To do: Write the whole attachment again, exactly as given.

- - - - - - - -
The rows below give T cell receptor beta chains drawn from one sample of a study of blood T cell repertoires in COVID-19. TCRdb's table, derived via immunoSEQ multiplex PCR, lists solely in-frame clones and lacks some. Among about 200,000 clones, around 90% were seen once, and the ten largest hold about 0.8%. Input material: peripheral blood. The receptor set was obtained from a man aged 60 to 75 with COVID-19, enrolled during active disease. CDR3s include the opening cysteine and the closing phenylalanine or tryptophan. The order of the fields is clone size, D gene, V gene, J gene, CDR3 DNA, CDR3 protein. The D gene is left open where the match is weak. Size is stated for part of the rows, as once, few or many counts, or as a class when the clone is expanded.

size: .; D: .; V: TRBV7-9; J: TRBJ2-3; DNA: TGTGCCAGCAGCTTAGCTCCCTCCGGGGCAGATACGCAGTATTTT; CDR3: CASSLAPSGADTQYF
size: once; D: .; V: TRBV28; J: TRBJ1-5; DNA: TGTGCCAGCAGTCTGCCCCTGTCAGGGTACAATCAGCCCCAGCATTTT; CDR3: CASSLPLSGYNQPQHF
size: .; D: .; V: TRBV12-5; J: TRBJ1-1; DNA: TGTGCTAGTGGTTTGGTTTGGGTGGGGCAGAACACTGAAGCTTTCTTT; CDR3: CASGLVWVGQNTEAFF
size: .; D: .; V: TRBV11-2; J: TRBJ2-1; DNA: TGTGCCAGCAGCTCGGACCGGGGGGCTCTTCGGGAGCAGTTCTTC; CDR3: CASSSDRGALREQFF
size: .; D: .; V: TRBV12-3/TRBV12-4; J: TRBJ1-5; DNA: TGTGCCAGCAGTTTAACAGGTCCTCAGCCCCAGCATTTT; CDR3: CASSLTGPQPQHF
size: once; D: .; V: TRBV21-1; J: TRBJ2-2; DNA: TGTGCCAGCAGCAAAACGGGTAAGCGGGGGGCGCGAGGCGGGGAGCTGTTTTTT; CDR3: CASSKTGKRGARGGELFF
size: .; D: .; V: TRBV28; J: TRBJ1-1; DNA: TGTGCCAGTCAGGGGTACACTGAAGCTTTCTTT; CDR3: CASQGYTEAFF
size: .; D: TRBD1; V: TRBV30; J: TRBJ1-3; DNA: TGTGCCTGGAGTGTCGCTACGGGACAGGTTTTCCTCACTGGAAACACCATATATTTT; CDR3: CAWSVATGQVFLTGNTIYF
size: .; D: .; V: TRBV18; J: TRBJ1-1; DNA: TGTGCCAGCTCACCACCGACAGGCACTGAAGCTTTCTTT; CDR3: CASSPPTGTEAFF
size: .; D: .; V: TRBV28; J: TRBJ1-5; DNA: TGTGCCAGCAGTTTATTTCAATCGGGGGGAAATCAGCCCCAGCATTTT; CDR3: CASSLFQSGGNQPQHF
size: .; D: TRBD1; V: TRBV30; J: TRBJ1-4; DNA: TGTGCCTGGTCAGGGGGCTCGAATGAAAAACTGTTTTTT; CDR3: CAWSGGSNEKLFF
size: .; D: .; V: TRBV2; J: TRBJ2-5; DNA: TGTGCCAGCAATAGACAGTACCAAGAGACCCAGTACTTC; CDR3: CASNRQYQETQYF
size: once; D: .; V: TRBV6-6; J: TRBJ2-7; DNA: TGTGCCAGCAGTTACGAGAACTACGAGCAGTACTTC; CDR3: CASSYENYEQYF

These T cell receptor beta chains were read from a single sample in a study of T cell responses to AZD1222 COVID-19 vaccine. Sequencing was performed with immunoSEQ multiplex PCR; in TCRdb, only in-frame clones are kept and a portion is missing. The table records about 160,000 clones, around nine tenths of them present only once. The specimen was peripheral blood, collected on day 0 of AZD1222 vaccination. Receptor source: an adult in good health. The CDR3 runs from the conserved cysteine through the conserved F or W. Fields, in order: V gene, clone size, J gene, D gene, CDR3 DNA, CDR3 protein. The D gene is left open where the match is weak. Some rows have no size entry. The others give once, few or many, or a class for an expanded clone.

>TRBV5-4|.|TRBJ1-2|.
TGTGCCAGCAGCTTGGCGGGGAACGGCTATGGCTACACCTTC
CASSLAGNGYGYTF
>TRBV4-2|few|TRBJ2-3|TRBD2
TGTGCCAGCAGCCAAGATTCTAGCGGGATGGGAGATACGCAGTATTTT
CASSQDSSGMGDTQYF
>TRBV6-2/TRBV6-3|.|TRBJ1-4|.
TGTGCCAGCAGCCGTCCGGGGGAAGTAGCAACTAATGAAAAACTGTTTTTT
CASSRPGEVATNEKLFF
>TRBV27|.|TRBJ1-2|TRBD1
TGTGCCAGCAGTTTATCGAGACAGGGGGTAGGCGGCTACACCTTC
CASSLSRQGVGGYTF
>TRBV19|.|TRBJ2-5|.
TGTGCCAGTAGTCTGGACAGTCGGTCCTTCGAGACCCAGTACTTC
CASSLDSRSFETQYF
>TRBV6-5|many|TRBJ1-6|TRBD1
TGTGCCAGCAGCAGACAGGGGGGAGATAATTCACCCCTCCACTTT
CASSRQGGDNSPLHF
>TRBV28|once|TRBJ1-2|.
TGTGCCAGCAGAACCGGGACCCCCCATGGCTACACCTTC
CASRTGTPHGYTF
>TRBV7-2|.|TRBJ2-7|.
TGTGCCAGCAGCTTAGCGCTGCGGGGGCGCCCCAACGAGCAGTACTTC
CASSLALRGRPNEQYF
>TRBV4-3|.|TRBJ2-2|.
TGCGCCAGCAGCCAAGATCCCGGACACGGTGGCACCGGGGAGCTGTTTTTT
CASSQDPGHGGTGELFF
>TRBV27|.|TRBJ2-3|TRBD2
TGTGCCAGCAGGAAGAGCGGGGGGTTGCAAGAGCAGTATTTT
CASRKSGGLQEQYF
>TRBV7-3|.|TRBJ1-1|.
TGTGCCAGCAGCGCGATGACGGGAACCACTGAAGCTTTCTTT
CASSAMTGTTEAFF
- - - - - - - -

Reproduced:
The rows below give T cell receptor beta chains drawn from one sample of a study of blood T cell repertoires in COVID-19. TCRdb's table, derived via immunoSEQ multiplex PCR, lists solely in-frame clones and lacks some. Among about 200,000 clones, around 90% were seen once, and the ten largest hold about 0.8%. Input material: peripheral blood. The receptor set was obtained from a man aged 60 to 75 with COVID-19, enrolled during active disease. CDR3s include the opening cysteine and the closing phenylalanine or tryptophan. The order of the fields is clone size, D gene, V gene, J gene, CDR3 DNA, CDR3 protein. The D gene is left open where the match is weak. Size is stated for part of the rows, as once, few or many counts, or as a class when the clone is expanded.

size: .; D: .; V: TRBV7-9; J: TRBJ2-3; DNA: TGTGCCAGCAGCTTAGCTCCCTCCGGGGCAGATACGCAGTATTTT; CDR3: CASSLAPSGADTQYF
size: once; D: .; V: TRBV28; J: TRBJ1-5; DNA: TGTGCCAGCAGTCTGCCCCTGTCAGGGTACAATCAGCCCCAGCATTTT; CDR3: CASSLPLSGYNQPQHF
size: .; D: .; V: TRBV12-5; J: TRBJ1-1; DNA: TGTGCTAGTGGTTTGGTTTGGGTGGGGCAGAACACTGAAGCTTTCTTT; CDR3: CASGLVWVGQNTEAFF
size: .; D: .; V: TRBV11-2; J: TRBJ2-1; DNA: TGTGCCAGCAGCTCGGACCGGGGGGCTCTTCGGGAGCAGTTCTTC; CDR3: CASSSDRGALREQFF
size: .; D: .; V: TRBV12-3/TRBV12-4; J: TRBJ1-5; DNA: TGTGCCAGCAGTTTAACAGGTCCTCAGCCCCAGCATTTT; CDR3: CASSLTGPQPQHF
size: once; D: .; V: TRBV21-1; J: TRBJ2-2; DNA: TGTGCCAGCAGCAAAACGGGTAAGCGGGGGGCGCGAGGCGGGGAGCTGTTTTTT; CDR3: CASSKTGKRGARGGELFF
size: .; D: .; V: TRBV28; J: TRBJ1-1; DNA: TGTGCCAGTCAGGGGTACACTGAAGCTTTCTTT; CDR3: CASQGYTEAFF
size: .; D: TRBD1; V: TRBV30; J: TRBJ1-3; DNA: TGTGCCTGGAGTGTCGCTACGGGACAGGTTTTCCTCACTGGAAACACCATATATTTT; CDR3: CAWSVATGQVFLTGNTIYF
size: .; D: .; V: TRBV18; J: TRBJ1-1; DNA: TGTGCCAGCTCACCACCGACAGGCACTGAAGCTTTCTTT; CDR3: CASSPPTGTEAFF
size: .; D: .; V: TRBV28; J: TRBJ1-5; DNA: TGTGCCAGCAGTTTATTTCAATCGGGGGGAAATCAGCCCCAGCATTTT; CDR3: CASSLFQSGGNQPQHF
size: .; D: TRBD1; V: TRBV30; J: TRBJ1-4; DNA: TGTGCCTGGTCAGGGGGCTCGAATGAAAAACTGTTTTTT; CDR3: CAWSGGSNEKLFF
size: .; D: .; V: TRBV2; J: TRBJ2-5; DNA: TGTGCCAGCAATAGACAGTACCAAGAGACCCAGTACTTC; CDR3: CASNRQYQETQYF
size: once; D: .; V: TRBV6-6; J: TRBJ2-7; DNA: TGTGCCAGCAGTTACGAGAACTACGAGCAGTACTTC; CDR3: CASSYENYEQYF

These T cell receptor beta chains were read from a single sample in a study of T cell responses to AZD1222 COVID-19 vaccine. Sequencing was performed with immunoSEQ multiplex PCR; in TCRdb, only in-frame clones are kept and a portion is missing. The table records about 160,000 clones, around nine tenths of them present only once. The specimen was peripheral blood, collected on day 0 of AZD1222 vaccination. Receptor source: an adult in good health. The CDR3 runs from the conserved cysteine through the conserved F or W. Fields, in order: V gene, clone size, J gene, D gene, CDR3 DNA, CDR3 protein. The D gene is left open where the match is weak. Some rows have no size entry. The others give once, few or many, or a class for an expanded clone.

>TRBV5-4|.|TRBJ1-2|.
TGTGCCAGCAGCTTGGCGGGGAACGGCTATGGCTACACCTTC
CASSLAGNGYGYTF
>TRBV4-2|few|TRBJ2-3|TRBD2
TGTGCCAGCAGCCAAGATTCTAGCGGGATGGGAGATACGCAGTATTTT
CASSQDSSGMGDTQYF
>TRBV6-2/TRBV6-3|.|TRBJ1-4|.
TGTGCCAGCAGCCGTCCGGGGGAAGTAGCAACTAATGAAAAACTGTTTTTT
CASSRPGEVATNEKLFF
>TRBV27|.|TRBJ1-2|TRBD1
TGTGCCAGCAGTTTATCGAGACAGGGGGTAGGCGGCTACACCTTC
CASSLSRQGVGGYTF
>TRBV19|.|TRBJ2-5|.
TGTGCCAGTAGTCTGGACAGTCGGTCCTTCGAGACCCAGTACTTC
CASSLDSRSFETQYF
>TRBV6-5|many|TRBJ1-6|TRBD1
TGTGCCAGCAGCAGACAGGGGGGAGATAATTCACCCCTCCACTTT
CASSRQGGDNSPLHF
>TRBV28|once|TRBJ1-2|.
TGTGCCAGCAGAACCGGGACCCCCCATGGCTACACCTTC
CASRTGTPHGYTF
>TRBV7-2|.|TRBJ2-7|.
TGTGCCAGCAGCTTAGCGCTGCGGGGGCGCCCCAACGAGCAGTACTTC
CASSLALRGRPNEQYF
>TRBV4-3|.|TRBJ2-2|.
TGCGCCAGCAGCCAAGATCCCGGACACGGTGGCACCGGGGAGCTGTTTTTT
CASSQDPGHGGTGELFF
>TRBV27|.|TRBJ2-3|TRBD2
TGTGCCAGCAGGAAGAGCGGGGGGTTGCAAGAGCAGTATTTT
CASRKSGGLQEQYF
>TRBV7-3|.|TRBJ1-1|.
TGTGCCAGCAGCGCGATGACGGGAACCACTGAAGCTTTCTTT
CASSAMTGTTEAFF